The darker your eyes appear, the more UV-protection you’re born with, says ophthalmologist Ivan Schwab, M.D., clinical spokesperson for theAmericanAcademy of Ophthalmology. (That doesn’t mean you can skip sunscreen and sunglasses — everyone can benefit from those UV-blockers, Dr. Schwab says.) You’re less likely than light-eyed people to develop eye and skin cancer, and cataracts (clouding of the eye’s lens).
Your hazel eyes could mean you’re more susceptible to pain and anxiety than women with lighter-colored eyes, according to the APS study, which grouped hazel- and brown-eyed women into a single dark-eyed category.
Women with light-colored eyes may have a higher tolerance for pain, and lower risk of anxiety and depression, particularly during labor and after childbirth, according to the APS study. Your light eyes also provide less UV protection than brown eyes, which means you have a higher risk of eye melanoma.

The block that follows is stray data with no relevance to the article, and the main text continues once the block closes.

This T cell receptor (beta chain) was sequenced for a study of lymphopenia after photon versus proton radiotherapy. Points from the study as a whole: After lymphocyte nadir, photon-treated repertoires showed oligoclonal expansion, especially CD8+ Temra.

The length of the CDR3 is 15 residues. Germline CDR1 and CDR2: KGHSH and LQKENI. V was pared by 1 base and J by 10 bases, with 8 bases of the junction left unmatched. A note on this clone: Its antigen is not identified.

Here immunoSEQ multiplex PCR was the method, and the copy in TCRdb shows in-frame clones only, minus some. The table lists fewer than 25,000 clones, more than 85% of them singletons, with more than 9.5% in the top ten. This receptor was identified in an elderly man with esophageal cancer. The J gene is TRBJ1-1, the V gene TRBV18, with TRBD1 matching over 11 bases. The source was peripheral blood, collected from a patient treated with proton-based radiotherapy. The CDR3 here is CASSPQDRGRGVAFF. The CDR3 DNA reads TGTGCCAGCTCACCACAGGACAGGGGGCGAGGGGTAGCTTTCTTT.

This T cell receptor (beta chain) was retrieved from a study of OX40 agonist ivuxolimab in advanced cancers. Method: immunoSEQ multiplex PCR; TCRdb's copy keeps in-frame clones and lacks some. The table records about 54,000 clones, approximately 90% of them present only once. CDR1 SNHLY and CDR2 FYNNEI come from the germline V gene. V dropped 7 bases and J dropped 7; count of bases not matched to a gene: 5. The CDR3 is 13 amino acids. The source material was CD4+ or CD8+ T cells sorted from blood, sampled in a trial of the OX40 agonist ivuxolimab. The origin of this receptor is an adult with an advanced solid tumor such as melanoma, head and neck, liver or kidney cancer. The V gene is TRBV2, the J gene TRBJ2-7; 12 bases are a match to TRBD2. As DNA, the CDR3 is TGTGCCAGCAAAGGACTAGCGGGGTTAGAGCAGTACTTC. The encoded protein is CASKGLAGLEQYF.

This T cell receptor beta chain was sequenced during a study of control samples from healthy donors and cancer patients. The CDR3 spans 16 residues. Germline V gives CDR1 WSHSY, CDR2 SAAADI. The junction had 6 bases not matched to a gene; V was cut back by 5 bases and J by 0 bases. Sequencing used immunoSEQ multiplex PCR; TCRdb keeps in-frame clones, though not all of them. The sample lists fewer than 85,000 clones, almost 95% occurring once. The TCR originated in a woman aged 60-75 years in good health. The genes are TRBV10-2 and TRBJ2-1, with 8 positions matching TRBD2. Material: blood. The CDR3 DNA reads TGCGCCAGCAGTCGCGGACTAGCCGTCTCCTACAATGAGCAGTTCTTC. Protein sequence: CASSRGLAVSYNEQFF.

In addition to experiencing the same risks as those with green eyes, you may be more likely than your dark-eyed counterparts to develop alcohol dependency, according to recent research. (The study authors can’t explain this random correlation — and they admit that more research is needed.)
Everyone gets red eyes from time to time when blood vessels well or dilate. It’s usually due to eye dryness, allergies, sun exposure, or dust. Interestingly, regular eye redness has been linked to depression — particularly among Olds. If your eyes are red for more than a couple of days in a row, see your doctor for a formal diagnosis. You could have Sjögren’s syndrome, a common autoimmune disease, an infection, blood vessel abnormality, or something even more serious.
When the whites of your eyes bear a yellowish tint, your liver could be in trouble. Yellow eyes are a symptom of jaundice, a liver disease that affects the body’s ability to filter a particular substance. It’s also been traced to alcoholism.